The Government as Agitator
by Richard Fernandez
One of the most astonishing things about the recently concluded trial of George Zimmerman is that neither side walked away with renewed confidence in the court system. One side believed it had averted a miscarriage of justice while the other felt it had been the victim of one. Had the verdict gone the other way it would have been vice versa. Blind justice rarely makes anyone happy, since one side must lose and the other win. Yet it succeeds when both sides find it acceptable, for the king’s justice was intended to replace private vengeance, which is exactly what some are vowing to deliver after the expensive and widely televised trial.
Ironically, the players most actively stirring up discontent are the government and media themselves.
Their message seems to be: don’t trust government, don’t trust state legislation or the prosecutors or law enforcement — even when all of the above are substantially no one else but the agitators themselves. With Obama in the White House, Eric Holder at the Justice Department, and Angela Corey the district attorney, and the media the Media, just who exactly perverted justice? Just who exactly is the Man that one should rise up against and fight?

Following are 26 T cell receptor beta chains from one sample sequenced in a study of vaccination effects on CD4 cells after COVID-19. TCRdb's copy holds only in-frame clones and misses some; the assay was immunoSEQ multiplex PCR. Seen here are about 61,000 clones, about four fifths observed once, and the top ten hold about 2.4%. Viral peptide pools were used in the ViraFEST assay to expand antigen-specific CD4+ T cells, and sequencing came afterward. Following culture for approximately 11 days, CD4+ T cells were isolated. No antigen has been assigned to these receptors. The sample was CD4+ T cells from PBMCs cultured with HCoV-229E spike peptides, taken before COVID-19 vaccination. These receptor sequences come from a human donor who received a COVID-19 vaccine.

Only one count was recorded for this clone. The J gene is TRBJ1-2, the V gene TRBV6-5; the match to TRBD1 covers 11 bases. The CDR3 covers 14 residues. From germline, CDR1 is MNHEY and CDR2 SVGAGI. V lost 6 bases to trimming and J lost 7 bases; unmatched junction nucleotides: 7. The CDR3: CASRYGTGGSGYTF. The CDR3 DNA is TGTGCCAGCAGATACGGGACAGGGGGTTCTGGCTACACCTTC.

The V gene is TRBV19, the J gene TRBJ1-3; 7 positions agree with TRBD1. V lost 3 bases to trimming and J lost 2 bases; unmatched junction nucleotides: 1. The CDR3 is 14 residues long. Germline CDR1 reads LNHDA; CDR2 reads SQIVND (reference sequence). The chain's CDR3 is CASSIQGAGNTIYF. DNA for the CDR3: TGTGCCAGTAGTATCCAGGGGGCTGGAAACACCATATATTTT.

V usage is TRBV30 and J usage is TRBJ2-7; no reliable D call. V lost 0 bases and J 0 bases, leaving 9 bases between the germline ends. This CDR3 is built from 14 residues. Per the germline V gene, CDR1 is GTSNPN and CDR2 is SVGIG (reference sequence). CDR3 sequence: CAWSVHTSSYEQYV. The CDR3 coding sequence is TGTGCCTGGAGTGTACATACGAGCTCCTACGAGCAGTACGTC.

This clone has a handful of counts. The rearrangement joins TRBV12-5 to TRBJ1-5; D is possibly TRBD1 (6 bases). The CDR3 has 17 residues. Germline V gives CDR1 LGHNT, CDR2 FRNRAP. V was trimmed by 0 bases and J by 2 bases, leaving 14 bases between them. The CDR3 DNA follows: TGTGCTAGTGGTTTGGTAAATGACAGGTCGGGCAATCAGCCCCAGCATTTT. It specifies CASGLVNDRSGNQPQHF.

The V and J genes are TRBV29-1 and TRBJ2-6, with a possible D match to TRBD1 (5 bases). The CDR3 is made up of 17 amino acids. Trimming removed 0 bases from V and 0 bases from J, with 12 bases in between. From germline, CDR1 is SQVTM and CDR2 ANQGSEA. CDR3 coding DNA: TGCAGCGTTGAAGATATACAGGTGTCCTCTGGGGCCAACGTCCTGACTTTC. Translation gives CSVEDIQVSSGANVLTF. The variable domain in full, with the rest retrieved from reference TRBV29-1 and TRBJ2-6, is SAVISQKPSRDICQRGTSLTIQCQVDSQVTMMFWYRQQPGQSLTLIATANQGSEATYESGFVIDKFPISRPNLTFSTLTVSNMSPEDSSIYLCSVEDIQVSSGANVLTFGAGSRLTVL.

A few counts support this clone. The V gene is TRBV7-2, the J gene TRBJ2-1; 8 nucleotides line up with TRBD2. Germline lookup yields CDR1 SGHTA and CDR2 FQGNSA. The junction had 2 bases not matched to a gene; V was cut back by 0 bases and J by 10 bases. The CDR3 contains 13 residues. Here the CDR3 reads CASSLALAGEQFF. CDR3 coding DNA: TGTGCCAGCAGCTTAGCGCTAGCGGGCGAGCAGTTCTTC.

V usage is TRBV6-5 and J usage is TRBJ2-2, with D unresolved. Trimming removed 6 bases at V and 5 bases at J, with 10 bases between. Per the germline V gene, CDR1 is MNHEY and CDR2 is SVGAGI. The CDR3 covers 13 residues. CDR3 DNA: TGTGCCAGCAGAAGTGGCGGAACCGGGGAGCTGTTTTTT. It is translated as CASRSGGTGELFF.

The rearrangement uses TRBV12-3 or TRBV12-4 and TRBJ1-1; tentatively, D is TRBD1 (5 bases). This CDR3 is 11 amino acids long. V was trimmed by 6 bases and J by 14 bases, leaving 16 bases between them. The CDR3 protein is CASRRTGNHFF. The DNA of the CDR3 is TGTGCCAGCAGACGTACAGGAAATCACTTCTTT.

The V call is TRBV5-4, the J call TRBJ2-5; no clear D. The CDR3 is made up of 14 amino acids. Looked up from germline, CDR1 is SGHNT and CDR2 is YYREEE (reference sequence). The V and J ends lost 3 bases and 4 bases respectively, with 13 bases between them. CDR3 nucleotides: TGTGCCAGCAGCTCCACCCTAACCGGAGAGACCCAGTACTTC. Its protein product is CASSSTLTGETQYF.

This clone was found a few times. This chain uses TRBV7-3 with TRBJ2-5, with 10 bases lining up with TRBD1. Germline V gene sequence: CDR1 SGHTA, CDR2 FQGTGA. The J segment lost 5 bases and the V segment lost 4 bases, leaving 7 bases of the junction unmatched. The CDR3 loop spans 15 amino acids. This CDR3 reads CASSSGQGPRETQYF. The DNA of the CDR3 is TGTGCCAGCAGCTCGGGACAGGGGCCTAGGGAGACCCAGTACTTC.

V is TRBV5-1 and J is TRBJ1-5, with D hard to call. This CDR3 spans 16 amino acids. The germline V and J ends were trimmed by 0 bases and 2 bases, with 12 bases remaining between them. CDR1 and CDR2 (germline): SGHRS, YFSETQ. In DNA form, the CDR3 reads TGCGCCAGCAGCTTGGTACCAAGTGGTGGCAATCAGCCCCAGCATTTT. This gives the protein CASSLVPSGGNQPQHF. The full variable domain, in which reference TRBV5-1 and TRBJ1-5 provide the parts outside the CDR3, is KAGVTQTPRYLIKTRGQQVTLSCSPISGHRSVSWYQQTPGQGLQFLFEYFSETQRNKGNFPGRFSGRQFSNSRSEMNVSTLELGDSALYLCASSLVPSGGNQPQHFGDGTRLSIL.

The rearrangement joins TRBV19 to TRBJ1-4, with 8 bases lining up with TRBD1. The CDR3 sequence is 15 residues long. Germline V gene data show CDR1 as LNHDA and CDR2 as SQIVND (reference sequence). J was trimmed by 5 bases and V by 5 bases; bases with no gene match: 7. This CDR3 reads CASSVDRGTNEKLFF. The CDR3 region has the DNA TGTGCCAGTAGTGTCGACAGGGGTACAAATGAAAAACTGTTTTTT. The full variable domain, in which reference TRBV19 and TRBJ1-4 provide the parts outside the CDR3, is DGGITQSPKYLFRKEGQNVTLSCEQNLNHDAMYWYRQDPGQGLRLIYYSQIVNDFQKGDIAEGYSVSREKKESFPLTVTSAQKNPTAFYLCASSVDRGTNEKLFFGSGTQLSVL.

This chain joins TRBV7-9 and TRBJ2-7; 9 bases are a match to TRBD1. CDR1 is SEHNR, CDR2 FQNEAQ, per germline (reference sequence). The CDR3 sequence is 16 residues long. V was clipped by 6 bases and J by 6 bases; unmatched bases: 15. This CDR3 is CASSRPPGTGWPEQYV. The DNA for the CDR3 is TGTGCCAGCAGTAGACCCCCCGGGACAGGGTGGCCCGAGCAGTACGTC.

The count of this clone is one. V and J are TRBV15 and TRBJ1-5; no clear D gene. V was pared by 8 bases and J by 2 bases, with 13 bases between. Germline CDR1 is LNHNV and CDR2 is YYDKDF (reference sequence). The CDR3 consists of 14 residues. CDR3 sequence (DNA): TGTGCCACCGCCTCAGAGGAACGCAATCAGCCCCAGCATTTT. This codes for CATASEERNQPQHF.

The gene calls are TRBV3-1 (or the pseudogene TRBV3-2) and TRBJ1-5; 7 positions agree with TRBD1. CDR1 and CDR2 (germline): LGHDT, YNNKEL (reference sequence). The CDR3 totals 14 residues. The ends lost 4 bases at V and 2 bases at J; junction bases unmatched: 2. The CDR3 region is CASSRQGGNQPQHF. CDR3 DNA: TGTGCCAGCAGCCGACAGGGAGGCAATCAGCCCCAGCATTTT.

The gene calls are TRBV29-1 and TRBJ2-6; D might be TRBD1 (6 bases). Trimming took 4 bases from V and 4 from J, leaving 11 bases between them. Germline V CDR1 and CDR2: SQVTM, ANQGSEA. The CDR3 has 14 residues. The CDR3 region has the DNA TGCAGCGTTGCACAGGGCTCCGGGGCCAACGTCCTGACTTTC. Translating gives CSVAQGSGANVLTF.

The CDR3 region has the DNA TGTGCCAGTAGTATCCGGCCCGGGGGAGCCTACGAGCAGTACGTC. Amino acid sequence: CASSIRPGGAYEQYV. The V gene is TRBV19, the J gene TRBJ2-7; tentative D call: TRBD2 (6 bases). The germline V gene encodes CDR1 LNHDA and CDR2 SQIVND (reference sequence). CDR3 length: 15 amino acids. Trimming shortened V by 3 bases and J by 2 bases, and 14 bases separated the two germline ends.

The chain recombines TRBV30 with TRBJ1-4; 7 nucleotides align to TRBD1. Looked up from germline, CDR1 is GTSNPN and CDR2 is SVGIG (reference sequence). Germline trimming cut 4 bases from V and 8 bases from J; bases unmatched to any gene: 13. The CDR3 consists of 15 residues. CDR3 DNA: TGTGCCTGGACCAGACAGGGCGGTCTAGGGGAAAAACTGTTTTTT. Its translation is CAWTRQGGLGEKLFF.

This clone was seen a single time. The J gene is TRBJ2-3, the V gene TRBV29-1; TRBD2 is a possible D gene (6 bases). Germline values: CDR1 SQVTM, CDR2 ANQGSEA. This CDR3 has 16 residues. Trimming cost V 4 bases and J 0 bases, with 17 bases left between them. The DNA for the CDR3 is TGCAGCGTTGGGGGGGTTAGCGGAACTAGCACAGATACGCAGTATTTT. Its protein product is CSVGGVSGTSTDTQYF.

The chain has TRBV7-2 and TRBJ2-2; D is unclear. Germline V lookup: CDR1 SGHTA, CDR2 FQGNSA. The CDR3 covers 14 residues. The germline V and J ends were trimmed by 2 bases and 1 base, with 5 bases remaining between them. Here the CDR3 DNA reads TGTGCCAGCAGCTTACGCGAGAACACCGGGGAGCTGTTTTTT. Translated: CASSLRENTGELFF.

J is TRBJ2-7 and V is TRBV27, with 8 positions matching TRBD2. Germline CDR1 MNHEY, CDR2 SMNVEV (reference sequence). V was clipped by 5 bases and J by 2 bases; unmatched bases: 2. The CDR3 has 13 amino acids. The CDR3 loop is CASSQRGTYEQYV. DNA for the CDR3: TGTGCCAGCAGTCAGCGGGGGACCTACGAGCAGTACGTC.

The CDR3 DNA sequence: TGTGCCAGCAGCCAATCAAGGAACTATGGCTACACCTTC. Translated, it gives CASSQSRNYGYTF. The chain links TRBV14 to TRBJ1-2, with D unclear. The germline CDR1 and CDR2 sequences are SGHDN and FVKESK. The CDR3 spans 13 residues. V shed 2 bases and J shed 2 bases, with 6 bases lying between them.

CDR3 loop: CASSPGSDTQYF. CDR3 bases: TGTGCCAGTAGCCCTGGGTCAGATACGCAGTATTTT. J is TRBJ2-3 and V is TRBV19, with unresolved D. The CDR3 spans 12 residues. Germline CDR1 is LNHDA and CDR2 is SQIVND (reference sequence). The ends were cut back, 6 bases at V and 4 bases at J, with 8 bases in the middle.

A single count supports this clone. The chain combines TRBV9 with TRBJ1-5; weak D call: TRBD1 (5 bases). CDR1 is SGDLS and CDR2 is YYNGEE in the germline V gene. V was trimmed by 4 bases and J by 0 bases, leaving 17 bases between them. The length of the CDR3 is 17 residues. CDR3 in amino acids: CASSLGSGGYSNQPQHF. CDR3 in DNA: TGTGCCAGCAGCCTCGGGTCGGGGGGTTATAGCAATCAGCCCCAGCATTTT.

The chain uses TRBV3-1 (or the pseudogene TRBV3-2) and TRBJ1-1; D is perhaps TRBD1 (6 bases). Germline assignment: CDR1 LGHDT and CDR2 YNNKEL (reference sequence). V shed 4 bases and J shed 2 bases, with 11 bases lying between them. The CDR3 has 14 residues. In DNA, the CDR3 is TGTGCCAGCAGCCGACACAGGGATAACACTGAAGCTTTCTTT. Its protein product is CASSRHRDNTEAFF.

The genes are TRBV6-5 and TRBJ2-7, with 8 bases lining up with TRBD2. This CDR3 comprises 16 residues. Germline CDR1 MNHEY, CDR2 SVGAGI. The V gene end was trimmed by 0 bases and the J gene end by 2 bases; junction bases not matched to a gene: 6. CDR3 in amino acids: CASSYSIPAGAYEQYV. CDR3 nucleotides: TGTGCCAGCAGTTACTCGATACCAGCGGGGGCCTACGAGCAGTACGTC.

Mark Steyn observed that the federal government, when so minded, can convict a ham sandwich: “Today at the federal level there is a conviction rate of over 90 percent.”
Even if the action takes place in the lower courts, it hard to believe that so powerful an alignment of forces can be defeated by six jurors. So how come the Man can miss Zimmerman when they can convict Conrad Black? The answer, some cynics might say, is politics. Maybe they never meant to convict Zimmerman, or more likely, the decision was entirely irrelevant for as long as it provided a spectacle.
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